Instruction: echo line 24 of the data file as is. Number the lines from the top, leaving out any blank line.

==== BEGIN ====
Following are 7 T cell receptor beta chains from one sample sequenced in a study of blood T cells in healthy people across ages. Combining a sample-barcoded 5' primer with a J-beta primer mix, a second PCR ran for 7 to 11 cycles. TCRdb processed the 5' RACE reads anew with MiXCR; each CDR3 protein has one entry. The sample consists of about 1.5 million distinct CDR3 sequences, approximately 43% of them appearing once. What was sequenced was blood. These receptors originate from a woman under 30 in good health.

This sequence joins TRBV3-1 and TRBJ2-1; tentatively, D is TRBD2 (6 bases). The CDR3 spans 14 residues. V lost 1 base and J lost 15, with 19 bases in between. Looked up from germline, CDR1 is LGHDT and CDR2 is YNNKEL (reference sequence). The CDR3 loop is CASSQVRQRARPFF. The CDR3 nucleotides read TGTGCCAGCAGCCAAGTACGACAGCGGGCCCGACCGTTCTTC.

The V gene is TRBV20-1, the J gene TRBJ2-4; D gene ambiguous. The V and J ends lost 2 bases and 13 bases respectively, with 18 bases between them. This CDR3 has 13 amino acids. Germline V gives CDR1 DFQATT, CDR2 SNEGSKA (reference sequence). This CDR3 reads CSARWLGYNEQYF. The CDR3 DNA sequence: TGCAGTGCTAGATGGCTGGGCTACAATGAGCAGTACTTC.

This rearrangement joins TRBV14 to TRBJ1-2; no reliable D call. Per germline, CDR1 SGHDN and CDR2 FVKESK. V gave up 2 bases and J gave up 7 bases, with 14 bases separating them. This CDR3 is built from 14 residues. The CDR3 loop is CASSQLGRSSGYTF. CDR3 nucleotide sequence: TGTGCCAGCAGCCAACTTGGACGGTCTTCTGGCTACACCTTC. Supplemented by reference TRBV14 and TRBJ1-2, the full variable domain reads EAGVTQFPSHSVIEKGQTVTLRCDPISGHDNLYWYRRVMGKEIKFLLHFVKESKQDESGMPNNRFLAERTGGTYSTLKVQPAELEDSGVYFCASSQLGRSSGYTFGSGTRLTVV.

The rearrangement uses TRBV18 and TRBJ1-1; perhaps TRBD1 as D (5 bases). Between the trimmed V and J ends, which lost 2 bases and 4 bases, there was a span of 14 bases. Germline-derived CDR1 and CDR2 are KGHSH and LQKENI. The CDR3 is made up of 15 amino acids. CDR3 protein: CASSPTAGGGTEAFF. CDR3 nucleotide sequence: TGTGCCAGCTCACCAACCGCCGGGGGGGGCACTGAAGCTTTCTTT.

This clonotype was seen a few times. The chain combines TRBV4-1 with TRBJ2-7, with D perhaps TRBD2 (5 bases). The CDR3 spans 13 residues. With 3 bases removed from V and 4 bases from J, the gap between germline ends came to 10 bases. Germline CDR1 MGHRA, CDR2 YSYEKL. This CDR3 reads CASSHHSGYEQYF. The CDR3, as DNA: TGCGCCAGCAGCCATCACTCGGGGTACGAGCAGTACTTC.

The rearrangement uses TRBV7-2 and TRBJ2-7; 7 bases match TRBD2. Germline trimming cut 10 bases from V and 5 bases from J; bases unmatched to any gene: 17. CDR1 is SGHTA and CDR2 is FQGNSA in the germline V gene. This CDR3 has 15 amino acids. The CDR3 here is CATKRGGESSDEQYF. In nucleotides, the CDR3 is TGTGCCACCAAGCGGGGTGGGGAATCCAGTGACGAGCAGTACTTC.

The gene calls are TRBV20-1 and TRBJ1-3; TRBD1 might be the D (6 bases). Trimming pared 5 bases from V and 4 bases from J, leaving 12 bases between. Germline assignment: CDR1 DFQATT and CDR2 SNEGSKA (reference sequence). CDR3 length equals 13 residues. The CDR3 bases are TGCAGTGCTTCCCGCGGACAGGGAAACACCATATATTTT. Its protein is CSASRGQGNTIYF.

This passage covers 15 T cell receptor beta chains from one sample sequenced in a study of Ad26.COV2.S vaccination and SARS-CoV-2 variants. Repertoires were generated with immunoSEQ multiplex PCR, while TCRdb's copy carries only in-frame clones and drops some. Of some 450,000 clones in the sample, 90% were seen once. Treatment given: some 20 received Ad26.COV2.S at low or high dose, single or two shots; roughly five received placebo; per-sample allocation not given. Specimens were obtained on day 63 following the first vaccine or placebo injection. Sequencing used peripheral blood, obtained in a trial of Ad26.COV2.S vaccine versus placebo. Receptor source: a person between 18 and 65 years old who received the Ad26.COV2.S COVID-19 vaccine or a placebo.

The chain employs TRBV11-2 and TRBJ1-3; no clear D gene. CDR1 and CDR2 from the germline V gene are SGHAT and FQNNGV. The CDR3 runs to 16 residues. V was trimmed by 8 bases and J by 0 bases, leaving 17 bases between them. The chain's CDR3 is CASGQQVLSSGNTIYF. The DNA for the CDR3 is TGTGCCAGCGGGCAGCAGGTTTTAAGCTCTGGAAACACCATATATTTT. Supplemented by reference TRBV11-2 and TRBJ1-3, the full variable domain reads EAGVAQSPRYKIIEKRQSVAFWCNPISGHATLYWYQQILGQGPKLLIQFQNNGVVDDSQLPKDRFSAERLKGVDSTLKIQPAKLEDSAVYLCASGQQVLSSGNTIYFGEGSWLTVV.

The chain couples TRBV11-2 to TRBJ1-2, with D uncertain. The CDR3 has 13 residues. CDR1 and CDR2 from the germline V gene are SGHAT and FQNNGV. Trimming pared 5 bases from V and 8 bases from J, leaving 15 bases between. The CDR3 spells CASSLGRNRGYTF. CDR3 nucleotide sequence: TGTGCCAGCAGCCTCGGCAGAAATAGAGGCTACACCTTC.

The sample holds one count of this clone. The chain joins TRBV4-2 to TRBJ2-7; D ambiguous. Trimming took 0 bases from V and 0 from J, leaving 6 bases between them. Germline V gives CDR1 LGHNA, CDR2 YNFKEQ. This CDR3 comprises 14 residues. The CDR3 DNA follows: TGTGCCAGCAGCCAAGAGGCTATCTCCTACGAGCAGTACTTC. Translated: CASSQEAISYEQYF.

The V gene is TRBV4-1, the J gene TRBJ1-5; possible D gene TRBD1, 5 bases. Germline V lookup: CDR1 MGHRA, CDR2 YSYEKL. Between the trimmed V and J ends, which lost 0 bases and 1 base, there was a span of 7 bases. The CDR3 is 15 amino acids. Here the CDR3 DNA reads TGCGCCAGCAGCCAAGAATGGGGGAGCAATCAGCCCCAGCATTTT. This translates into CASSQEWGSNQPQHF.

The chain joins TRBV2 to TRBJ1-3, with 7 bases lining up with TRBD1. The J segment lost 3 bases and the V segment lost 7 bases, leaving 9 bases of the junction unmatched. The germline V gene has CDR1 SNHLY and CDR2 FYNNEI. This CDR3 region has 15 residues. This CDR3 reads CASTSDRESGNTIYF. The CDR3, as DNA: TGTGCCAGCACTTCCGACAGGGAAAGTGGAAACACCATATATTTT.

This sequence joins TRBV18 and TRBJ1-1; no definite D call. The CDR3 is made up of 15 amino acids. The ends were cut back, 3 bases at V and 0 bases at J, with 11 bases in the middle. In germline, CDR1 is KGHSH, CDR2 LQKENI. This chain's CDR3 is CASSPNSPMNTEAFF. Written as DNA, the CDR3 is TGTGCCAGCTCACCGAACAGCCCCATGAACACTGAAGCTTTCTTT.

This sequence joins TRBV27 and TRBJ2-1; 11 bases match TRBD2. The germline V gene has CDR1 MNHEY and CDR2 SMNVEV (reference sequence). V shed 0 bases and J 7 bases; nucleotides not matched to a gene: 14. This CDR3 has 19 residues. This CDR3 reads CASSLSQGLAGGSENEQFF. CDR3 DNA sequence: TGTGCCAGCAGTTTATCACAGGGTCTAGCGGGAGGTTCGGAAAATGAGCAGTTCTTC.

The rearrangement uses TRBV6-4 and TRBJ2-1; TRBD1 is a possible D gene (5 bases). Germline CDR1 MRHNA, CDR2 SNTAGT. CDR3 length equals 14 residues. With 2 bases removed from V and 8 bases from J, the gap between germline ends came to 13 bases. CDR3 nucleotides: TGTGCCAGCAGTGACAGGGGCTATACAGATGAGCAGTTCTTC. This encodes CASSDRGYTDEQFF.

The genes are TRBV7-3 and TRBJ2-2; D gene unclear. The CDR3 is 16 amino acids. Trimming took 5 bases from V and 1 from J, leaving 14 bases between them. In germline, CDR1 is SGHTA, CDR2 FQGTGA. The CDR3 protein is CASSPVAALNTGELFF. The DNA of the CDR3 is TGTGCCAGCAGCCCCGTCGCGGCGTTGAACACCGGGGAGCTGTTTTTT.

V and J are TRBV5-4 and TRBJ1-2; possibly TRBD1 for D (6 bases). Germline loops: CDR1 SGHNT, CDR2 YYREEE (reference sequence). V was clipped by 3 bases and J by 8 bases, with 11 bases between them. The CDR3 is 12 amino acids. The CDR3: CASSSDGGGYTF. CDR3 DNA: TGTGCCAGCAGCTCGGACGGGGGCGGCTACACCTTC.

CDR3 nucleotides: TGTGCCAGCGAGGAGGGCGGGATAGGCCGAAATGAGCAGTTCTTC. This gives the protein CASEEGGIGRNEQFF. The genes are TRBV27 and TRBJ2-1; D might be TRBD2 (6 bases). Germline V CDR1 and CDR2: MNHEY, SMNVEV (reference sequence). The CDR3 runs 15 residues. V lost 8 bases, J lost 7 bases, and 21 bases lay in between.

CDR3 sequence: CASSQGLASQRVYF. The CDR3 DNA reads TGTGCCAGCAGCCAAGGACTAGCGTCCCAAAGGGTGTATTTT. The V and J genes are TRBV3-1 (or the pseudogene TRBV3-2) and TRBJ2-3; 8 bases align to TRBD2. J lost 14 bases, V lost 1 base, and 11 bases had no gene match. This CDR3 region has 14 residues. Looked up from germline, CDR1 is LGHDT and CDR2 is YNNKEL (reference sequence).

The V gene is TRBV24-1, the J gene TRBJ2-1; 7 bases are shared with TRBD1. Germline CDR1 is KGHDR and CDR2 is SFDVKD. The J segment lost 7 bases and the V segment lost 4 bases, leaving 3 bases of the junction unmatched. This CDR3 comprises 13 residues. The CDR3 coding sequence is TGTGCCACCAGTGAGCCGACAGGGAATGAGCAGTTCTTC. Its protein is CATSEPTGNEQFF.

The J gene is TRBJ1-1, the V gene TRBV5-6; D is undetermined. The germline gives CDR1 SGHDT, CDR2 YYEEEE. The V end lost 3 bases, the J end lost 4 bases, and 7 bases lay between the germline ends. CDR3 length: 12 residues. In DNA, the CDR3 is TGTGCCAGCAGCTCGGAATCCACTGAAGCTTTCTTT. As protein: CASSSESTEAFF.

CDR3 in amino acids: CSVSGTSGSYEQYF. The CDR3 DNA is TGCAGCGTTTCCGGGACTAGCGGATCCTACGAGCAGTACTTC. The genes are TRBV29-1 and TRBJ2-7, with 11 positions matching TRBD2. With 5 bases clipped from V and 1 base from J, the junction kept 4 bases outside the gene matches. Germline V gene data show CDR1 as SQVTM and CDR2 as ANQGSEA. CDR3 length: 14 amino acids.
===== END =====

CDR3 in amino acids: CSVSGTSGSYEQYF. The CDR3 DNA is TGCAGCGTTTCCGGGACTAGCGGATCCTACGAGCAGTACTTC. The genes are TRBV29-1 and TRBJ2-7, with 11 positions matching TRBD2. With 5 bases clipped from V and 1 base from J, the junction kept 4 bases outside the gene matches. Germline V gene data show CDR1 as SQVTM and CDR2 as ANQGSEA. CDR3 length: 14 amino acids.